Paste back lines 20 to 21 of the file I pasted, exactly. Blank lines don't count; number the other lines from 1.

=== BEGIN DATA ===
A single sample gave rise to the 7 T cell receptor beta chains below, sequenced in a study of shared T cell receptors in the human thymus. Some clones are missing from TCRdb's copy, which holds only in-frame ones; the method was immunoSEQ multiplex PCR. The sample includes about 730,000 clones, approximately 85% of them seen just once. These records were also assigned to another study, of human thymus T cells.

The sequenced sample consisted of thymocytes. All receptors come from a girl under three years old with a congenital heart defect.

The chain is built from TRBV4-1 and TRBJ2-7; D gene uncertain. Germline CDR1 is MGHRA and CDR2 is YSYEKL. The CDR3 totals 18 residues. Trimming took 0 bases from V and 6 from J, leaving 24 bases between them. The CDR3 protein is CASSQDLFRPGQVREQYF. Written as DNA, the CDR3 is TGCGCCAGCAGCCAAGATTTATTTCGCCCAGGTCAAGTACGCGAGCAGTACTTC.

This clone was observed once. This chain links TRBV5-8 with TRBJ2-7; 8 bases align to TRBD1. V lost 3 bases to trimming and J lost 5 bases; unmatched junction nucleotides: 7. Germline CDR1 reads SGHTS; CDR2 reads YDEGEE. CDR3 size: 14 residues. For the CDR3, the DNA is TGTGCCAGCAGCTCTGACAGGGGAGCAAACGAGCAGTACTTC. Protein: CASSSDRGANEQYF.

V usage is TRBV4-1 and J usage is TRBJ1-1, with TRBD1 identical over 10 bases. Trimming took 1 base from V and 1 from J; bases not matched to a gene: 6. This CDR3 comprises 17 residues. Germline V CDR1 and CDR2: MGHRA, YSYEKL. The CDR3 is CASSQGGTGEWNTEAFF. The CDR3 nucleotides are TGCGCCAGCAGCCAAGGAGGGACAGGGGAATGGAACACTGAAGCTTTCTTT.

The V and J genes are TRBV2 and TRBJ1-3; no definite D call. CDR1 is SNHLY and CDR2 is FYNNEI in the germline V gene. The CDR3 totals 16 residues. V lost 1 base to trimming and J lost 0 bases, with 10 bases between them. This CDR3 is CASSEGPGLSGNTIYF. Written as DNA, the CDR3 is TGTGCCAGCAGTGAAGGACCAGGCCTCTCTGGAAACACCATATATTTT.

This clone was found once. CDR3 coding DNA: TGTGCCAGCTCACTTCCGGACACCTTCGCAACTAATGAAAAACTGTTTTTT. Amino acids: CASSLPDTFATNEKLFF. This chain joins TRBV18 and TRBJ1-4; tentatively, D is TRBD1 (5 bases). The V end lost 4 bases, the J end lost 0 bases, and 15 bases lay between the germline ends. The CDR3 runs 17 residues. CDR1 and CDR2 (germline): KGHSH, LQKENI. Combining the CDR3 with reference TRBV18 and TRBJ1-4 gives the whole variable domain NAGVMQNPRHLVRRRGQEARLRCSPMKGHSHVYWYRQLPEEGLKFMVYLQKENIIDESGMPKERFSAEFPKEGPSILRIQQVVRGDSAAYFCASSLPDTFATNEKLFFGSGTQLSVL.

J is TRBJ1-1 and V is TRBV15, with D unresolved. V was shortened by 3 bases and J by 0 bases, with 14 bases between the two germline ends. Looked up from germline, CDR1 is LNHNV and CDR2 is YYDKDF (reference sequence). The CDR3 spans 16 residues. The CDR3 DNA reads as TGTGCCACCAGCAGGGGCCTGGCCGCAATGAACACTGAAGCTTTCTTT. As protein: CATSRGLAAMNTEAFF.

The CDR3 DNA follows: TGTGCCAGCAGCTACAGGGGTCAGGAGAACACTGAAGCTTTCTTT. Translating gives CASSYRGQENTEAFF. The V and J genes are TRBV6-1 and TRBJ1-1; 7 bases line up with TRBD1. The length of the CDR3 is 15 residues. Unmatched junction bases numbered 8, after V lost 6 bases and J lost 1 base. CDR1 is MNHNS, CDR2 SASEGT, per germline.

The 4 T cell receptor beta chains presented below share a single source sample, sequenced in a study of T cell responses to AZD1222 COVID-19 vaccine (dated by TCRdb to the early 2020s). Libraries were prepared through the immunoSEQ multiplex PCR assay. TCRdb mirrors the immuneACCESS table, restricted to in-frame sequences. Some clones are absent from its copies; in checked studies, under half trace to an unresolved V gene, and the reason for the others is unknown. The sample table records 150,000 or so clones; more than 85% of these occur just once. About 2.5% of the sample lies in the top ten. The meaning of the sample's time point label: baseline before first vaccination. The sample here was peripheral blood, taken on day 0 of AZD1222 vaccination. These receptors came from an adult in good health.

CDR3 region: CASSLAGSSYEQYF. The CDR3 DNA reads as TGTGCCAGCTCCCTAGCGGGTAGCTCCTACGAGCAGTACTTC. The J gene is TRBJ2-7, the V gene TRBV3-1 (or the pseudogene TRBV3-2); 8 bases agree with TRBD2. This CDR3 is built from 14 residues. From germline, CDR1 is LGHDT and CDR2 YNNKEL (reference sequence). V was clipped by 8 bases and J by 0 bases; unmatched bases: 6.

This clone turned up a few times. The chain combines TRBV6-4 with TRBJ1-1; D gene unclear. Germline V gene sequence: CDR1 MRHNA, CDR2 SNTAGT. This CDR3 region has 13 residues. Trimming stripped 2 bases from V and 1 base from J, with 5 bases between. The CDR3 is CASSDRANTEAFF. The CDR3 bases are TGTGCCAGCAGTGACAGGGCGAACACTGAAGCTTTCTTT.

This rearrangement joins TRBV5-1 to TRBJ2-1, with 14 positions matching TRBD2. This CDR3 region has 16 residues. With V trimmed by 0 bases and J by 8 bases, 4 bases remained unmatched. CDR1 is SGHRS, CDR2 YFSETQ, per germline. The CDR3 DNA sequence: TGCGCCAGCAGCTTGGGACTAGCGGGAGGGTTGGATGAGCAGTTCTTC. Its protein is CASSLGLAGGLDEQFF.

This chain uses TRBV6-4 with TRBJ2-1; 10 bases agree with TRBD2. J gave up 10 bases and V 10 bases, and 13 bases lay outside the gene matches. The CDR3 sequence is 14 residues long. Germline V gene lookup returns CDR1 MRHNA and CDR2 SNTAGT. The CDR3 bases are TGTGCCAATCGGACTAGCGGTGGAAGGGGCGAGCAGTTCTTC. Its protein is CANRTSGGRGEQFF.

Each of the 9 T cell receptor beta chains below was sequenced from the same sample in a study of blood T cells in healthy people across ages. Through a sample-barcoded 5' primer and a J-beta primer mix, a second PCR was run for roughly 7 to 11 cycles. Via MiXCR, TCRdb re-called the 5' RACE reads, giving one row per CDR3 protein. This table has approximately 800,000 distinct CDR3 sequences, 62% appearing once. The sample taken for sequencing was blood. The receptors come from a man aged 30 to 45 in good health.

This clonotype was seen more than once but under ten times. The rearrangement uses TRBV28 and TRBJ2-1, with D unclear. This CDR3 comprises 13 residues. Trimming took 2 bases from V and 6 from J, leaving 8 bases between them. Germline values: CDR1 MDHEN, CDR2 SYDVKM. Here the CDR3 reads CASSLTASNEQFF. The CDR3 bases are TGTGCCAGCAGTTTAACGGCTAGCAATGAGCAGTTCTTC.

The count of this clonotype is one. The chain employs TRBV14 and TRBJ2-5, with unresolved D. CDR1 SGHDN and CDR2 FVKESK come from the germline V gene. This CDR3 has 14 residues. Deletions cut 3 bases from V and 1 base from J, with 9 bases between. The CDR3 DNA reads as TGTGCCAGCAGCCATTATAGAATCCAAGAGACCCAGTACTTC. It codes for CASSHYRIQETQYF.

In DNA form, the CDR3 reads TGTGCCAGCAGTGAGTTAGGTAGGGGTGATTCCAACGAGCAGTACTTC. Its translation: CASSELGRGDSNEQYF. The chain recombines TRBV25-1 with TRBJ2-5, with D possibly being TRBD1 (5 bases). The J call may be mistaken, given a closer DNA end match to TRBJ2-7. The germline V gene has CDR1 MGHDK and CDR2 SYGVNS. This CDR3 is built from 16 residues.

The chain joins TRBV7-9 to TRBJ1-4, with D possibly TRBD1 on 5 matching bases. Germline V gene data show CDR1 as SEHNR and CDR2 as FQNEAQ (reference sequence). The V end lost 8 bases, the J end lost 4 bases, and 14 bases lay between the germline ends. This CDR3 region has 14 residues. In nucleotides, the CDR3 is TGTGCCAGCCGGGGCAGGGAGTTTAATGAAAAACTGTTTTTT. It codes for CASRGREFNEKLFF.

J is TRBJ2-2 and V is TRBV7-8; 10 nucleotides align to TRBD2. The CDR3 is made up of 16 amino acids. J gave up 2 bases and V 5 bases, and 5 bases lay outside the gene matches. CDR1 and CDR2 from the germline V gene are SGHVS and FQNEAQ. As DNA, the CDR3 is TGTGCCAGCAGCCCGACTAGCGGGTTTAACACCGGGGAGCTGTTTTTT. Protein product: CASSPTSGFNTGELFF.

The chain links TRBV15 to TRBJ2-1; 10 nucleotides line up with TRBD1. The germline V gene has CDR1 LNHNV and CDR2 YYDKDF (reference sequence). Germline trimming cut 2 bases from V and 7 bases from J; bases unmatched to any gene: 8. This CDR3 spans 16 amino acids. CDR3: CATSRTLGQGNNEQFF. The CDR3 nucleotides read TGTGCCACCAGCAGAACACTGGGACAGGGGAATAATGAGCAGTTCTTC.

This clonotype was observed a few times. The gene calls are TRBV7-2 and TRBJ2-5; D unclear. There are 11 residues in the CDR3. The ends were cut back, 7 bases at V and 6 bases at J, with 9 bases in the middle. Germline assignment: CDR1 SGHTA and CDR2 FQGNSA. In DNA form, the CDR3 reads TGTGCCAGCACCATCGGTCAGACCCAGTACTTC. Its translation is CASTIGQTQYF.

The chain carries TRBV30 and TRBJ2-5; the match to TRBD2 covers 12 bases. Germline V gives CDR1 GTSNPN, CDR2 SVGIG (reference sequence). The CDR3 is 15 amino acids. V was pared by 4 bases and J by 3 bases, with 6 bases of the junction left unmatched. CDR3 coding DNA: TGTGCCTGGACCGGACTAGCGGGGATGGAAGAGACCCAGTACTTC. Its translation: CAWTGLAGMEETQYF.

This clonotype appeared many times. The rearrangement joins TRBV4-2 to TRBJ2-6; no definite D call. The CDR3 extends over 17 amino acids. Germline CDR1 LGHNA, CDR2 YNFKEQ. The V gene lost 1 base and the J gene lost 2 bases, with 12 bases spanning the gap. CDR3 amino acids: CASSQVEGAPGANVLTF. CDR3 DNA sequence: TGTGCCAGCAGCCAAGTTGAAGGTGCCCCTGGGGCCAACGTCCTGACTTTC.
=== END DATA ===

J is TRBJ2-2 and V is TRBV7-8; 10 nucleotides align to TRBD2. The CDR3 is made up of 16 amino acids. J gave up 2 bases and V 5 bases, and 5 bases lay outside the gene matches. CDR1 and CDR2 from the germline V gene are SGHVS and FQNEAQ. As DNA, the CDR3 is TGTGCCAGCAGCCCGACTAGCGGGTTTAACACCGGGGAGCTGTTTTTT. Protein product: CASSPTSGFNTGELFF.

The chain links TRBV15 to TRBJ2-1; 10 nucleotides line up with TRBD1. The germline V gene has CDR1 LNHNV and CDR2 YYDKDF (reference sequence). Germline trimming cut 2 bases from V and 7 bases from J; bases unmatched to any gene: 8. This CDR3 spans 16 amino acids. CDR3: CATSRTLGQGNNEQFF. The CDR3 nucleotides read TGTGCCACCAGCAGAACACTGGGACAGGGGAATAATGAGCAGTTCTTC.